Seizing on Friday’s deal, which would cut $38.5 billion from the fiscal 2011 budget, activists on Tuesday threatened to sit out the 2012 presidential campaign if Obama goes too far with further cuts.
“The fundamental problem in our country right now is unemployment and a jobs crisis, not a deficit crisis,” said Deepak Bhargava, executive director of the Center for Community Change, an advocacy group for the poor. “It appears the president is fighting on the wrong terrain and is conceding that the only thing we should be talking about is how to bring down the deficit.”
The clash over government spending — coming as Obama prepares to make a major speech on fiscal discipline Wednesday — is the latest example of the frayed relations between the president and a broad coalition of union and activist groups.
The dispute also underscores a key question about what will define the coming year for Obama: an attempt to defend longtime Democratic priorities over Republican objections or an effort to seek compromise and control the national debt.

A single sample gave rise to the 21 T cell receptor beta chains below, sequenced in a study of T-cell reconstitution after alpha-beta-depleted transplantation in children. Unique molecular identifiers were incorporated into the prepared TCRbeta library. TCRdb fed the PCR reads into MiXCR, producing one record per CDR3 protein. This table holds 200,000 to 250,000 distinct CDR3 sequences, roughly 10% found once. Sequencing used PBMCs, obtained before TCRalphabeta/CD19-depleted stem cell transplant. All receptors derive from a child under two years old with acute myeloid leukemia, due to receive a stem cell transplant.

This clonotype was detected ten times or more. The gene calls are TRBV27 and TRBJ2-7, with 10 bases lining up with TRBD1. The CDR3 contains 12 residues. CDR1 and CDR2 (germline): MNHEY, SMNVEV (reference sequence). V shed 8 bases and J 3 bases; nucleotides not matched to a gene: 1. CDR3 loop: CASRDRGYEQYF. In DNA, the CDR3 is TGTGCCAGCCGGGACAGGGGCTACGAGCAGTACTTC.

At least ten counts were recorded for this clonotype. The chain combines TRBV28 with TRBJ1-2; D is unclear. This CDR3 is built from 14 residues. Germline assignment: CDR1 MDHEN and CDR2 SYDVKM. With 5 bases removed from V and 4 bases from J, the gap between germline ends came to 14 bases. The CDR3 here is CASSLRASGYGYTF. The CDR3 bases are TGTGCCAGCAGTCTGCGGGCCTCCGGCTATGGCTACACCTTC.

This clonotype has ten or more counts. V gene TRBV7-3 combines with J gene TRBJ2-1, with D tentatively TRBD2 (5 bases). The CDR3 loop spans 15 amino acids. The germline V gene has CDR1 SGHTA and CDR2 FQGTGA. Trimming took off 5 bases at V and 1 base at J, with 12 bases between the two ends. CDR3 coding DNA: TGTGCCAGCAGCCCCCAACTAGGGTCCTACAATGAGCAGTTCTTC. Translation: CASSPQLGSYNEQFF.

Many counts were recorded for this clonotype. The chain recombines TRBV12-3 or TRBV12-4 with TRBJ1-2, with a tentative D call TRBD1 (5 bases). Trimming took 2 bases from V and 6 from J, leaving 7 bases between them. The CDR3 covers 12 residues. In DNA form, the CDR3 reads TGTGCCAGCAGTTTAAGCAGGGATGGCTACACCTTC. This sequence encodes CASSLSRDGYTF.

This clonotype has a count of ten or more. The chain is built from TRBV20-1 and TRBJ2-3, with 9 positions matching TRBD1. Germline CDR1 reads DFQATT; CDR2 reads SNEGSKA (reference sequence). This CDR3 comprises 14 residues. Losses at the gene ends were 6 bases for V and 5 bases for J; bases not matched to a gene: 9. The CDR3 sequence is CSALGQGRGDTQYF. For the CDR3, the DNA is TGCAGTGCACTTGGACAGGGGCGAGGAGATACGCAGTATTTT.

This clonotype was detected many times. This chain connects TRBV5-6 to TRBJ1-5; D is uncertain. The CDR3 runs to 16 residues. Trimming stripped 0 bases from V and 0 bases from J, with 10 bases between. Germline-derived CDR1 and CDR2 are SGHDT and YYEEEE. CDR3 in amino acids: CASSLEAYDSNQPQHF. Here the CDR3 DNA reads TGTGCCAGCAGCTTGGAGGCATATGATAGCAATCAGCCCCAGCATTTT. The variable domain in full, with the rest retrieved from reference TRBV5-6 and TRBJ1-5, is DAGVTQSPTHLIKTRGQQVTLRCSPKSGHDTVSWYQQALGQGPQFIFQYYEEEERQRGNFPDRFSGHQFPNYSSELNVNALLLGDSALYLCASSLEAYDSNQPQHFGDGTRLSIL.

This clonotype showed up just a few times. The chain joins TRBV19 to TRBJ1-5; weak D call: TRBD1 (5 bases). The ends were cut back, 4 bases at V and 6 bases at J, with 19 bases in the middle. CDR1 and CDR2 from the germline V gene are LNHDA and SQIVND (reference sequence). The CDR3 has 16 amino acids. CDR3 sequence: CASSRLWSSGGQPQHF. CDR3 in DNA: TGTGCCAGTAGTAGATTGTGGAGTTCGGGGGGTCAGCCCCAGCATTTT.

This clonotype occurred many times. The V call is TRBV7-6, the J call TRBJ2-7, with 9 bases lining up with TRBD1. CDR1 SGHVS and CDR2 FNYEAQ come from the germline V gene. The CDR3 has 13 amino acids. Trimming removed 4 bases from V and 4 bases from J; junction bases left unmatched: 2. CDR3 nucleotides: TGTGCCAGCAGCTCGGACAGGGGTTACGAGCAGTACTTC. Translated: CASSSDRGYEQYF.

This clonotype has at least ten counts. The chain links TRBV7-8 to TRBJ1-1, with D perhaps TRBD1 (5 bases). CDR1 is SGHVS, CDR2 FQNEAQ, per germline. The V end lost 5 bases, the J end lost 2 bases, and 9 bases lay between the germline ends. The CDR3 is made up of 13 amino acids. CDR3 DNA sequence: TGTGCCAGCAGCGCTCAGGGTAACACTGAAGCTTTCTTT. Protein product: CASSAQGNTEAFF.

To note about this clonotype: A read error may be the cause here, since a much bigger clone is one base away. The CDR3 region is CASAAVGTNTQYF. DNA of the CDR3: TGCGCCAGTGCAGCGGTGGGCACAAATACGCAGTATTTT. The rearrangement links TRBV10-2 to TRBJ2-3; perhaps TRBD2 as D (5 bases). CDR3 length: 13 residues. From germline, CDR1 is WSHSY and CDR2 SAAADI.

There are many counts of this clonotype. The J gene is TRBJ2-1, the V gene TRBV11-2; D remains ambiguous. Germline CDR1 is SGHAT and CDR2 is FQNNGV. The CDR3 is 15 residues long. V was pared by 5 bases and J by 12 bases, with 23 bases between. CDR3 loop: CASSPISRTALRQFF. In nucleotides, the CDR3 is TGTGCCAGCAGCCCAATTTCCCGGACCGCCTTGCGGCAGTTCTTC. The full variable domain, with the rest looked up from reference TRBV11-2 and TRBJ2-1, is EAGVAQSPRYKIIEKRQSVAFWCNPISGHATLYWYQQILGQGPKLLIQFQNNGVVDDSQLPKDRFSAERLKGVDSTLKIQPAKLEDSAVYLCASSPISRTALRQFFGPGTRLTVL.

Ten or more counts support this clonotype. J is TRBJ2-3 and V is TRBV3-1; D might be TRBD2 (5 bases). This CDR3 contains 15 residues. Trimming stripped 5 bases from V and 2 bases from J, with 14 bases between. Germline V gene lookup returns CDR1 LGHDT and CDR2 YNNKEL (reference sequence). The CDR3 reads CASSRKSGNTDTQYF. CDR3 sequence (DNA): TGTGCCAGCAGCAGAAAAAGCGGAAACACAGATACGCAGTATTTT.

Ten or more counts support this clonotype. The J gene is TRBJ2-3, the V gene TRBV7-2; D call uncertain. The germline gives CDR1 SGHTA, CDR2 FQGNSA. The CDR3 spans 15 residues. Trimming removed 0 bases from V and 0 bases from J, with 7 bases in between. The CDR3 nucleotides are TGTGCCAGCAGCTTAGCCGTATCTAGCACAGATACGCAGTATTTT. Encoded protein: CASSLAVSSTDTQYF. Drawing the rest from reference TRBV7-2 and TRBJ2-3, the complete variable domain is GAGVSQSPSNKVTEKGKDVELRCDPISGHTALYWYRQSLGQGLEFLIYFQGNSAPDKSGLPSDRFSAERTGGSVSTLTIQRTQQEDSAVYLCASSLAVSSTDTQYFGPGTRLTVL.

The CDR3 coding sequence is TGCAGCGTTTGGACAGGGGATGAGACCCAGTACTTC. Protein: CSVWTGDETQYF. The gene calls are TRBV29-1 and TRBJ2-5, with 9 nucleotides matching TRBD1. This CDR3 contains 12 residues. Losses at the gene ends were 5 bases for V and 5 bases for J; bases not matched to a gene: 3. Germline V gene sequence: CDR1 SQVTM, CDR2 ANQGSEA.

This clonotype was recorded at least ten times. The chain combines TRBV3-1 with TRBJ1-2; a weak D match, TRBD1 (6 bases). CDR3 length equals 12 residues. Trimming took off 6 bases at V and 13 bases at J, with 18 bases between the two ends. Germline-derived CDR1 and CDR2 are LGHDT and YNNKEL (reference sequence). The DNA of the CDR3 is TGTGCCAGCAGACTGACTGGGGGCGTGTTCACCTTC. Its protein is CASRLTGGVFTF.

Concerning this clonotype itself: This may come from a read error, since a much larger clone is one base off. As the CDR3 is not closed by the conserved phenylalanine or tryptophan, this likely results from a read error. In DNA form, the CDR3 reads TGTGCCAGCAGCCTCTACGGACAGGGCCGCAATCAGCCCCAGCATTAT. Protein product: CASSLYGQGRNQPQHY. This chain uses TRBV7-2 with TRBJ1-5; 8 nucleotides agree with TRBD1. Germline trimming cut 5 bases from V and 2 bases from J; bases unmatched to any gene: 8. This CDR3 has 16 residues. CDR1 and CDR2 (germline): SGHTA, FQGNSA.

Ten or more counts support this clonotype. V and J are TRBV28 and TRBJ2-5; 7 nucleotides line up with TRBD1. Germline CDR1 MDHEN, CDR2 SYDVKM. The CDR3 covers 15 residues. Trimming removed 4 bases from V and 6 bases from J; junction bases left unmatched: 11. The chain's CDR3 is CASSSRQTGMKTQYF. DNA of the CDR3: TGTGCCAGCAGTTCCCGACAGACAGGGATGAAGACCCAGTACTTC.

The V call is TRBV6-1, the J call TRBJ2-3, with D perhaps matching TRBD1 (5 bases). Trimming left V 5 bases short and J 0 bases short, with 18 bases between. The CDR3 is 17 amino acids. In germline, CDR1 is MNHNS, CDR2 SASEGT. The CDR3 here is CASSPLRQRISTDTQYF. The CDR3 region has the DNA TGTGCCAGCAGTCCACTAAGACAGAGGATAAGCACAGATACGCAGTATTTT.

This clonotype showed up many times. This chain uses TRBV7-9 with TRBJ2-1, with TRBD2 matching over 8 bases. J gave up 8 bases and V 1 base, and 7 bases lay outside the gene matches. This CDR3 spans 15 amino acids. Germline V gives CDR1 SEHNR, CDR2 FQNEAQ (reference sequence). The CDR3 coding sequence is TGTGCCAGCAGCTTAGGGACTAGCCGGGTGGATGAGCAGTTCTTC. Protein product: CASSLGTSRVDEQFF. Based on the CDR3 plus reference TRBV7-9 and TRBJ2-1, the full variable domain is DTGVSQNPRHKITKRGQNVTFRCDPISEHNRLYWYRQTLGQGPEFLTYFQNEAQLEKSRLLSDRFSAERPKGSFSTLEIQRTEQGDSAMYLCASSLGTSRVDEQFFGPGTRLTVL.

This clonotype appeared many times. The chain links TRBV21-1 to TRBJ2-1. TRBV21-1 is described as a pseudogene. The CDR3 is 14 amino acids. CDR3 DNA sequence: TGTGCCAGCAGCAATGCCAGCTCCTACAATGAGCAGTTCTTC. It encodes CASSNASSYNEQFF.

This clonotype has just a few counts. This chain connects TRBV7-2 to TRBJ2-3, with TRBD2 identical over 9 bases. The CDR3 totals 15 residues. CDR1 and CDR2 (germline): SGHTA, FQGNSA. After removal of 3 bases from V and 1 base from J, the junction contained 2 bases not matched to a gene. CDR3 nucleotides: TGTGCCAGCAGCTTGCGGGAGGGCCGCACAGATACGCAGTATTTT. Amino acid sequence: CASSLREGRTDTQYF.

The White House is responding to concerns about spending cuts by saying that the president is working to preserve important programs that help the economy grow — such as investments in education — while taking seriously the need to reduce the debt. The White House also has said that any reductions in government entitlement programs such as Medicare and Medicaid must be accompanied by tax increases on the rich and cuts in defense spending.
“We can take a balanced approach toward reducing our deficit in the long term while protecting the investments which will enable us to grow in the 21st century,” White House press secretary Jay Carney said Tuesday.
The White House on Tuesday dispatched David Plouffe, one of Obama’s senior advisers, to meet with progressive groups at their routine coordinating meeting at the Capital Hilton, according to people knowledgeable about the meeting.
In the past, Obama has expressed exasperation with left-leaning groups because they had not credited him with achieving some of their goals, such as making affordable health care more widely available, under difficult political circumstances.
Since the budget deal was reached Friday, the White House has sounded two competing themes. It has trumpeted the cuts as being among the largest annual spending reductions in history, while arguing that they wouldn’t undermine economic activity.
“[W]hile the level of cuts was high . . . it does not have a negative impact on our economy,” Carney said. “The highest principle the president took into this negotiation was that we must not do anything that harms our recovery.”